By the time the republican government, comprised of Socialist, Communist, and bourgeois parties, granted formal autonomy to Euskadi, it was already split in two by Franco's fascist rebellion. But the refusal of the leaders of the Socialist (PSOE), CP, and the anarchist movement to champion the Basque struggle for self-determination had effectively handed the initiative in the region to the PNV and other bourgeois forces.

The labor misleaders rationalized their stance by pointing to the reactionary character of the leading Basque parties, which were closely tied to the Catholic Church hierarchy. As Felix Morrow writes in Revolution and Counter-Revolution in Spain, this policy "gave the Basque clericals"—who were themselves threatened by the growth of the working-class movement in weight and political confidence—"a new hold on the masses."

The social-democratic and Stalinist parties, compromising with their bourgeois allies, blocked the working-class upsurge from heading toward the overthrow of capitalist rule and the establishment of a workers and farmers government. This course mortally weakened the republic in the face of the fascist rebellion led by Gen. Francisco Franco, which was employed by the majority of the capitalist rulers to crush the worker-farmer revolution.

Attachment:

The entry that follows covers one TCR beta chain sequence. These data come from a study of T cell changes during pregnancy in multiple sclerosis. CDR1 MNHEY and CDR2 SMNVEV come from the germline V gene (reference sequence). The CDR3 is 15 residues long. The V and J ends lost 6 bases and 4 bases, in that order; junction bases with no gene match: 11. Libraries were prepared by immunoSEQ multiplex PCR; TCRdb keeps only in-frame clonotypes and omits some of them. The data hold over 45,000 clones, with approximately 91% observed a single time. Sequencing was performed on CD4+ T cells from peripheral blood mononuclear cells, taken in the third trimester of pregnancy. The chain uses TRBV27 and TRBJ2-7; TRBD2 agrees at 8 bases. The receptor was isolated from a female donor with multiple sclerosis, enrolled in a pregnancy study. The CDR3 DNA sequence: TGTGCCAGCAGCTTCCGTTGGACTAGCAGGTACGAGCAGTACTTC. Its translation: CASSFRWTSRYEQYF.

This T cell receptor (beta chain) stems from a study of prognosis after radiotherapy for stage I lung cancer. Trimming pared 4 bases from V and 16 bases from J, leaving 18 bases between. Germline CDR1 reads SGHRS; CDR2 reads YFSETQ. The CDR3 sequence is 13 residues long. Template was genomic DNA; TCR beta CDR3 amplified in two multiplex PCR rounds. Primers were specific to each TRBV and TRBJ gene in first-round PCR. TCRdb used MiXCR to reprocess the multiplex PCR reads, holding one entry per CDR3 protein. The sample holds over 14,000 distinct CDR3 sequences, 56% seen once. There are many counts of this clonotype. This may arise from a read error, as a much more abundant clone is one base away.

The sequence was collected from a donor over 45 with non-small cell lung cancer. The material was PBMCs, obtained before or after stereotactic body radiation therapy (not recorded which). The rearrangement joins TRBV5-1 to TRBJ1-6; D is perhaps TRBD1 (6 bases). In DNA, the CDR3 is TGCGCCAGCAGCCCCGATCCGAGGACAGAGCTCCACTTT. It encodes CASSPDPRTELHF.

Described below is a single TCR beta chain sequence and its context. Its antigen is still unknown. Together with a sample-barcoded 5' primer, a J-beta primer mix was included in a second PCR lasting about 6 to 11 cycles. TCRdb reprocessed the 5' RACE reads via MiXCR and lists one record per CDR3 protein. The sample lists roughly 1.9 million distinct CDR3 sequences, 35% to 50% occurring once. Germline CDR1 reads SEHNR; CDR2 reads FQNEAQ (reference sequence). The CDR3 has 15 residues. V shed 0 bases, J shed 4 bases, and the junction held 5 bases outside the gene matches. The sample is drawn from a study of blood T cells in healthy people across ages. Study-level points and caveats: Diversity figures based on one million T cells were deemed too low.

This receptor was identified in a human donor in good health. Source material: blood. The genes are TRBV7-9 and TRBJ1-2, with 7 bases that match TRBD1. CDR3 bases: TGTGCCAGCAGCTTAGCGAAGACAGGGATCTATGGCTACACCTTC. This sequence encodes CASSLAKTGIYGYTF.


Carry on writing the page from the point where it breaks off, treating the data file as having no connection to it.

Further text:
While Basque country president José Antonio Aguirre opposed the rebellion, the Basque provincial governments split in their alliances, half siding with Franco and half backing the republic.

Like their brothers and sisters across Spain, many Basque workers and peasants fought heroically against the fascist forces in the ensuing three years. In April 1937 the Nazi government in Germany used its air force in support of Franco against the ancient Basque city of Guernica, leaving it in ruins and killing more than 1,600 people. This was a decisive blow to the Basque resistance and to the republic, which was overthrown in 1939.  
 
Repression under Franco
The Basque people were a special target of the Franco dictatorship. In the period immediately following the seizure of power it jailed and executed thousands of Basques. One historian says that in 1937 alone up to 150,000 were forced into exile in France, the United Kingdom, and elsewhere. In the ensuing four decades Franco's police killed and imprisoned thousands more. All displays of Basque culture, including spoken and written use of the language, were banned.